It’s time for a guest post from my blogging buddy Livius, who writes about movies at his marvellous blog, Riding the High Country. And now it’s over to the man himself:
The inverted crime story is one where the perpetrator is known from the outset, or close enough to it, and the thrust of the story is carried forward by our interest in seeing law or its representatives piece together the clues and evidence that will bring the criminal to book. In short, if you’ve ever seen an episode of Columbo, then you know exactly what I mean.
We submit this review for Bev’s Vintage Mystery Scavenger Hunt; and Friday’s Forgotten Books meme, hosted today by Todd Mason at his Sweet Freedom blog
“Yes,” said Mr Todhunter. “Then what it all amounts to is that the man with only a few months to live can’t do anything better than commit a murder, of the type defined. You really believe that?”
That quotation is the premise upon which Anthony Berkeley’s Trial and Error (1937) is based, a scenario that I’d be inclined to term a variation, in more ways than one, on the inverted crime formula. Right from the beginning we learn that Lawrence Todhunter is a man living on borrowed time, that an aneurysm will surely claim his life in a relatively short space of time. Under the circumstances, I imagine few people would then proceed to arrange a meeting of friends and acquaintances of various spiritual and philosophical points of view for the purpose of surreptitiously picking their brains on how best to utilize the time remaining.
Todhunter is a bit of an oddity though. A middle-aged bachelor and comfortably upper middle class, he lives in the suburbs and has no close dependents. Such a man might be expected to look for the most pleasurable ways of passing his soon to be curtailed life. But not Todhunter, his thoughts run to how he might do something of use, something that would make the world better place. And so he consults friends, and comes to the conclusion that he should seek out someone who deserves to die, and then set about ensuring that indeed happens. Yet, as with many things in life, the results don’t always come out the way you hope.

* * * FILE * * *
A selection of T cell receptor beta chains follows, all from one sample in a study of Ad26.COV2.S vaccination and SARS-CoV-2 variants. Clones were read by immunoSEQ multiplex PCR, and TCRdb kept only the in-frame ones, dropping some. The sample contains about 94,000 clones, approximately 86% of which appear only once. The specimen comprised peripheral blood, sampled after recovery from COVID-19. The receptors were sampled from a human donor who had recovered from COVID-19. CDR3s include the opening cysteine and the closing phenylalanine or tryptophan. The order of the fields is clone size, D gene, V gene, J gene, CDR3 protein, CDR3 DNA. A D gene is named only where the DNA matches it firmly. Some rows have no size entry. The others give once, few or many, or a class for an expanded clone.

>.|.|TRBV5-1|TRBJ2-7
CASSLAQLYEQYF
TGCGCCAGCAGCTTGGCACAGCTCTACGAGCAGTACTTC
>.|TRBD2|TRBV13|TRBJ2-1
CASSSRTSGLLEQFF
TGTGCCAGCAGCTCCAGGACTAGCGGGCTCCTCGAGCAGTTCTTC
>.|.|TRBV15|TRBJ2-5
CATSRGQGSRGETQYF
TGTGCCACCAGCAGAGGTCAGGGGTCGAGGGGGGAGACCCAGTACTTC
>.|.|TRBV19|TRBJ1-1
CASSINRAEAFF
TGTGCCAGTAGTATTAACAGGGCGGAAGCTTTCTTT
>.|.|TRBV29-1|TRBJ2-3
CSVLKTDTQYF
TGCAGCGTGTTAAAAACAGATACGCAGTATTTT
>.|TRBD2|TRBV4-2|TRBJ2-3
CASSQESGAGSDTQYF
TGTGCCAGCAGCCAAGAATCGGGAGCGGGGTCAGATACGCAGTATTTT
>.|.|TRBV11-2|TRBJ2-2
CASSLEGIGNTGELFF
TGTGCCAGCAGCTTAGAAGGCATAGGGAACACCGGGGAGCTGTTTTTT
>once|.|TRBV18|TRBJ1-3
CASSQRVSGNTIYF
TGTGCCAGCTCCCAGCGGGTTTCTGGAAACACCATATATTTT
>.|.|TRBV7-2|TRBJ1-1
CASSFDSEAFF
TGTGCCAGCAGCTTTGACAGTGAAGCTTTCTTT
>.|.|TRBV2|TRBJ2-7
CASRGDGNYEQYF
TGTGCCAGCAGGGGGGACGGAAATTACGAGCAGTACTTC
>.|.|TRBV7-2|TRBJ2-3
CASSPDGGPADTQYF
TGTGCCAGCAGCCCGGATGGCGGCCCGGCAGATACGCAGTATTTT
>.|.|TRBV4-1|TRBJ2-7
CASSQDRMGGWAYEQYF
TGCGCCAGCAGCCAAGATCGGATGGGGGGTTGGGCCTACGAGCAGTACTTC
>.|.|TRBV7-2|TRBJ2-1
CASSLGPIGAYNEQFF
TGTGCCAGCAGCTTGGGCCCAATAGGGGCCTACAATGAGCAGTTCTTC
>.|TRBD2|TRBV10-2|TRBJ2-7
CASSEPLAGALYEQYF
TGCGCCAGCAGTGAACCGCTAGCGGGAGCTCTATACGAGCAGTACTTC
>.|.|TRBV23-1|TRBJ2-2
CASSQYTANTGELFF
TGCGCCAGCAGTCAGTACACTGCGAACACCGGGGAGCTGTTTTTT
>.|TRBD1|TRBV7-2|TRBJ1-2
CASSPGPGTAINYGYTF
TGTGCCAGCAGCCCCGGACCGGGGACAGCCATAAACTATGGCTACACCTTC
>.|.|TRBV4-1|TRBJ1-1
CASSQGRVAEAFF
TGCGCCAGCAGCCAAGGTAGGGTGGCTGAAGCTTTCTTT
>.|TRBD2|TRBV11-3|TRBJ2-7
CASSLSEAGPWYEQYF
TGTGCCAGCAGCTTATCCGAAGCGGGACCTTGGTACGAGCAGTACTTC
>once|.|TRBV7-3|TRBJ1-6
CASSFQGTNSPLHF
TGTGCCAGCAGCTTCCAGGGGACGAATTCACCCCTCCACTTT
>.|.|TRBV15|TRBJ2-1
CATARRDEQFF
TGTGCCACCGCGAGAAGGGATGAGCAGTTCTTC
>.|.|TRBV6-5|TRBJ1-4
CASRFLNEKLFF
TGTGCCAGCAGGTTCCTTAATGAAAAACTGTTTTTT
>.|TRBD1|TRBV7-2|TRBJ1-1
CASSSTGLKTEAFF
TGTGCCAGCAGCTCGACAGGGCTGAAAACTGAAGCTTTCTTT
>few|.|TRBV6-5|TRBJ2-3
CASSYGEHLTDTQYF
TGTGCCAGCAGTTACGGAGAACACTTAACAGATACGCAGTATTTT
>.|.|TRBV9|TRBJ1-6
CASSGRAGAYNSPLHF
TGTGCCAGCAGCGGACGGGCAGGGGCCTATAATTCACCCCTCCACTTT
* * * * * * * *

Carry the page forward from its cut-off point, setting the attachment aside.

Trial and Error is as much a black comedy as a crime story, the inherent absurdity of the ever growing complexity becomes something of a dark farce, and the character of Todhunter moves from a kind of initial pitiable pomposity towards the arch and sly as complications spin off to meet and mate with further difficulties, producing even more pitfalls, stumbling blocks and so on. There is, of course, a twist in the tale, several of them if we’re to be honest. However, I found the last (the one I guess we are supposed to find the biggest shock) to be something of a letdown. Perhaps it’s just me but I saw it coming a mile off and it left the final section of the book, while still solidly suspenseful at heart, a tad disappointing.
“It’s women of that kind – women and men – who are responsible for nine tenths of human suffering. Evil is rare. I’m inclined to think it’s a pathological phenomenon. Indifference, that’s what is terrible…”
I’ll confess that I don’t know a great deal about Anthony Berkeley, beyond the fact he was an influential crime writer and later a critic, but I have come across comments that suggest he was something of a misogynist, and that this characteristic can be discerned in Trial and Error. To tell the truth, I can’t say I was especially aware of this
– mild spoiler alert
I guess this is as a result of the choice and depiction of Todhunter’s victim. While I do feel the reasoning behind the pick was pretty weak and just barely convincing, I don’t buy the notion that it’s driven by this particular prejudice
– end of mild spoiler alert
This was my first Berkeley novel and I’ve got another half dozen titles by him on my shelf still to be read, including two written under his Francis Iles pseudonym. I’ve been led to believe he’s generally regarded highly for his innovative touches and pushing at the boundaries of crime and detective fiction and I think this novel offers some strong arguments in favor of that assessment. Is it a good introduction to the author? Under the circumstances, I’ll have to leave that to others to say, at least until I’ve dipped a little deeper into his oeuvre myself.
Riding the High Country
We submit this review for Bev’s Golden Age Vintage Mystery Scavenger Hunt in the ‘cigarette’ category: